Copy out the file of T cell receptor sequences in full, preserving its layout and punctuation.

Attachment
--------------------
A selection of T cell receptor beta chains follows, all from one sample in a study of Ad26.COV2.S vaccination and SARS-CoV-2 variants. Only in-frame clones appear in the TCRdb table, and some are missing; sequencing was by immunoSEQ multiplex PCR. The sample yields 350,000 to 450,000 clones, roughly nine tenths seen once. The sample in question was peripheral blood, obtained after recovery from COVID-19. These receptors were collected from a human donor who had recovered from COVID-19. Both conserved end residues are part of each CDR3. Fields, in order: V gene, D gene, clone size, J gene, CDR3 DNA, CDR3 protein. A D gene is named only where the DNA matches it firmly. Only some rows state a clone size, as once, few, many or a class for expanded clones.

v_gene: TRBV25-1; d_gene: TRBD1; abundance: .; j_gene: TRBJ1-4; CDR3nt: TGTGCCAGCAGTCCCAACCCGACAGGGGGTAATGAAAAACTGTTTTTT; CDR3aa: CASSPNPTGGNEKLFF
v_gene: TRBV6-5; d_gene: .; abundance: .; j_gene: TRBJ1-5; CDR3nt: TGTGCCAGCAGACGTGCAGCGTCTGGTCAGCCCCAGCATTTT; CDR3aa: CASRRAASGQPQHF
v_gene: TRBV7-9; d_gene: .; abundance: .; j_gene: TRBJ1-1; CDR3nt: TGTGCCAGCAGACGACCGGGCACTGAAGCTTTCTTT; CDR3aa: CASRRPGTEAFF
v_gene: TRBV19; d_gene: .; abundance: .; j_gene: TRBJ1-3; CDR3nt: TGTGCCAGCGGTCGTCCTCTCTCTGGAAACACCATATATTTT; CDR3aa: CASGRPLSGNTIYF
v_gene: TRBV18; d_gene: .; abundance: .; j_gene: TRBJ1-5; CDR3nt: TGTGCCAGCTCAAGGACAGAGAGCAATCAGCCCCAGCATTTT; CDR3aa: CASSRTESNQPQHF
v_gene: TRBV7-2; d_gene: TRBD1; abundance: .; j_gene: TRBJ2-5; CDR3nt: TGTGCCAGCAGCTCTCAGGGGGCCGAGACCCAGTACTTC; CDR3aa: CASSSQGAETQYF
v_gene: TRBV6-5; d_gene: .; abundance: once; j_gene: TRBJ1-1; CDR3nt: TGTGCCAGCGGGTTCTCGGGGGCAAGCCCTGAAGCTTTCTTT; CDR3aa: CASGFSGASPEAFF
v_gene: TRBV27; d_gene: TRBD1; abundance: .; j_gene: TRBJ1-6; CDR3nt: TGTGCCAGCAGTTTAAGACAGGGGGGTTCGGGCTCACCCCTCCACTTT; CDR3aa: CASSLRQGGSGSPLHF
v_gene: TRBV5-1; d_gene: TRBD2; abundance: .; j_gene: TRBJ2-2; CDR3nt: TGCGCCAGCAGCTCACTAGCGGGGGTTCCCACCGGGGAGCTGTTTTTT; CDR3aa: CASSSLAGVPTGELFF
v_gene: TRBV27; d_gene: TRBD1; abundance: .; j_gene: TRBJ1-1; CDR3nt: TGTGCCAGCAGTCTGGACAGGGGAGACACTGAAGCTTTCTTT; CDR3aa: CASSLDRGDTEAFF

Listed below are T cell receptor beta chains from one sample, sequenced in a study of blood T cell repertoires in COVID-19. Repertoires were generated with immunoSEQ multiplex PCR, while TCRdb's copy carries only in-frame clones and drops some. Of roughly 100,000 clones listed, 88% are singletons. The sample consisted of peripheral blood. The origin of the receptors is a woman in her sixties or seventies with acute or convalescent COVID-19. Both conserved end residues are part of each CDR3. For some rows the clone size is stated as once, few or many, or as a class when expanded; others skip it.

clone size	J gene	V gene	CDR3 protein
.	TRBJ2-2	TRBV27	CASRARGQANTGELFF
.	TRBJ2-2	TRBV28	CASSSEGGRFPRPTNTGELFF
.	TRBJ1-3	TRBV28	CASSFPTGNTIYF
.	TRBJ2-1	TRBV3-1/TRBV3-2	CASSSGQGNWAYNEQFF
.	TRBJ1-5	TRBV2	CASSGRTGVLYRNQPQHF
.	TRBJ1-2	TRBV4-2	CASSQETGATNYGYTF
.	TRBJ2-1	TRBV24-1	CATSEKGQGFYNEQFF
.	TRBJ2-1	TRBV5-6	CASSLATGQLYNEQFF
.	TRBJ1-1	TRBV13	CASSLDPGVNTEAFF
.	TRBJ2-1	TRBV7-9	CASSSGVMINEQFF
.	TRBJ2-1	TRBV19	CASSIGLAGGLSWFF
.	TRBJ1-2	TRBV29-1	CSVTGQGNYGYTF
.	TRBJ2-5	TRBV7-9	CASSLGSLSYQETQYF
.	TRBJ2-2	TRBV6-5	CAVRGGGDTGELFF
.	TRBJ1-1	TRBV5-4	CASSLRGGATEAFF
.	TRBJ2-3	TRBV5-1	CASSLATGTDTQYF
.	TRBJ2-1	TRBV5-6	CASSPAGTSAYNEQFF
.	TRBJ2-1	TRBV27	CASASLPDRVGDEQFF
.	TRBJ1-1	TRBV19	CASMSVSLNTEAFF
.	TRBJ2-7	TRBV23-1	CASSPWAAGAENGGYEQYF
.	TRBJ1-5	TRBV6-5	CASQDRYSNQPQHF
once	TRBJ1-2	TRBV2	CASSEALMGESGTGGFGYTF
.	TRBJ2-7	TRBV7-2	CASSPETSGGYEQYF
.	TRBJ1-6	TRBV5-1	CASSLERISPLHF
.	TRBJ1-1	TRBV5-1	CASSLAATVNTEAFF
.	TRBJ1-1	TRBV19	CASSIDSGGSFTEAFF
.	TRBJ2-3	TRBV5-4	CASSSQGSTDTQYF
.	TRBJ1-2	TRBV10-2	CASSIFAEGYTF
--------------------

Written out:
A selection of T cell receptor beta chains follows, all from one sample in a study of Ad26.COV2.S vaccination and SARS-CoV-2 variants. Only in-frame clones appear in the TCRdb table, and some are missing; sequencing was by immunoSEQ multiplex PCR. The sample yields 350,000 to 450,000 clones, roughly nine tenths seen once. The sample in question was peripheral blood, obtained after recovery from COVID-19. These receptors were collected from a human donor who had recovered from COVID-19. Both conserved end residues are part of each CDR3. Fields, in order: V gene, D gene, clone size, J gene, CDR3 DNA, CDR3 protein. A D gene is named only where the DNA matches it firmly. Only some rows state a clone size, as once, few, many or a class for expanded clones.

v_gene: TRBV25-1; d_gene: TRBD1; abundance: .; j_gene: TRBJ1-4; CDR3nt: TGTGCCAGCAGTCCCAACCCGACAGGGGGTAATGAAAAACTGTTTTTT; CDR3aa: CASSPNPTGGNEKLFF
v_gene: TRBV6-5; d_gene: .; abundance: .; j_gene: TRBJ1-5; CDR3nt: TGTGCCAGCAGACGTGCAGCGTCTGGTCAGCCCCAGCATTTT; CDR3aa: CASRRAASGQPQHF
v_gene: TRBV7-9; d_gene: .; abundance: .; j_gene: TRBJ1-1; CDR3nt: TGTGCCAGCAGACGACCGGGCACTGAAGCTTTCTTT; CDR3aa: CASRRPGTEAFF
v_gene: TRBV19; d_gene: .; abundance: .; j_gene: TRBJ1-3; CDR3nt: TGTGCCAGCGGTCGTCCTCTCTCTGGAAACACCATATATTTT; CDR3aa: CASGRPLSGNTIYF
v_gene: TRBV18; d_gene: .; abundance: .; j_gene: TRBJ1-5; CDR3nt: TGTGCCAGCTCAAGGACAGAGAGCAATCAGCCCCAGCATTTT; CDR3aa: CASSRTESNQPQHF
v_gene: TRBV7-2; d_gene: TRBD1; abundance: .; j_gene: TRBJ2-5; CDR3nt: TGTGCCAGCAGCTCTCAGGGGGCCGAGACCCAGTACTTC; CDR3aa: CASSSQGAETQYF
v_gene: TRBV6-5; d_gene: .; abundance: once; j_gene: TRBJ1-1; CDR3nt: TGTGCCAGCGGGTTCTCGGGGGCAAGCCCTGAAGCTTTCTTT; CDR3aa: CASGFSGASPEAFF
v_gene: TRBV27; d_gene: TRBD1; abundance: .; j_gene: TRBJ1-6; CDR3nt: TGTGCCAGCAGTTTAAGACAGGGGGGTTCGGGCTCACCCCTCCACTTT; CDR3aa: CASSLRQGGSGSPLHF
v_gene: TRBV5-1; d_gene: TRBD2; abundance: .; j_gene: TRBJ2-2; CDR3nt: TGCGCCAGCAGCTCACTAGCGGGGGTTCCCACCGGGGAGCTGTTTTTT; CDR3aa: CASSSLAGVPTGELFF
v_gene: TRBV27; d_gene: TRBD1; abundance: .; j_gene: TRBJ1-1; CDR3nt: TGTGCCAGCAGTCTGGACAGGGGAGACACTGAAGCTTTCTTT; CDR3aa: CASSLDRGDTEAFF

Listed below are T cell receptor beta chains from one sample, sequenced in a study of blood T cell repertoires in COVID-19. Repertoires were generated with immunoSEQ multiplex PCR, while TCRdb's copy carries only in-frame clones and drops some. Of roughly 100,000 clones listed, 88% are singletons. The sample consisted of peripheral blood. The origin of the receptors is a woman in her sixties or seventies with acute or convalescent COVID-19. Both conserved end residues are part of each CDR3. For some rows the clone size is stated as once, few or many, or as a class when expanded; others skip it.

clone size	J gene	V gene	CDR3 protein
.	TRBJ2-2	TRBV27	CASRARGQANTGELFF
.	TRBJ2-2	TRBV28	CASSSEGGRFPRPTNTGELFF
.	TRBJ1-3	TRBV28	CASSFPTGNTIYF
.	TRBJ2-1	TRBV3-1/TRBV3-2	CASSSGQGNWAYNEQFF
.	TRBJ1-5	TRBV2	CASSGRTGVLYRNQPQHF
.	TRBJ1-2	TRBV4-2	CASSQETGATNYGYTF
.	TRBJ2-1	TRBV24-1	CATSEKGQGFYNEQFF
.	TRBJ2-1	TRBV5-6	CASSLATGQLYNEQFF
.	TRBJ1-1	TRBV13	CASSLDPGVNTEAFF
.	TRBJ2-1	TRBV7-9	CASSSGVMINEQFF
.	TRBJ2-1	TRBV19	CASSIGLAGGLSWFF
.	TRBJ1-2	TRBV29-1	CSVTGQGNYGYTF
.	TRBJ2-5	TRBV7-9	CASSLGSLSYQETQYF
.	TRBJ2-2	TRBV6-5	CAVRGGGDTGELFF
.	TRBJ1-1	TRBV5-4	CASSLRGGATEAFF
.	TRBJ2-3	TRBV5-1	CASSLATGTDTQYF
.	TRBJ2-1	TRBV5-6	CASSPAGTSAYNEQFF
.	TRBJ2-1	TRBV27	CASASLPDRVGDEQFF
.	TRBJ1-1	TRBV19	CASMSVSLNTEAFF
.	TRBJ2-7	TRBV23-1	CASSPWAAGAENGGYEQYF
.	TRBJ1-5	TRBV6-5	CASQDRYSNQPQHF
once	TRBJ1-2	TRBV2	CASSEALMGESGTGGFGYTF
.	TRBJ2-7	TRBV7-2	CASSPETSGGYEQYF
.	TRBJ1-6	TRBV5-1	CASSLERISPLHF
.	TRBJ1-1	TRBV5-1	CASSLAATVNTEAFF
.	TRBJ1-1	TRBV19	CASSIDSGGSFTEAFF
.	TRBJ2-3	TRBV5-4	CASSSQGSTDTQYF
.	TRBJ1-2	TRBV10-2	CASSIFAEGYTF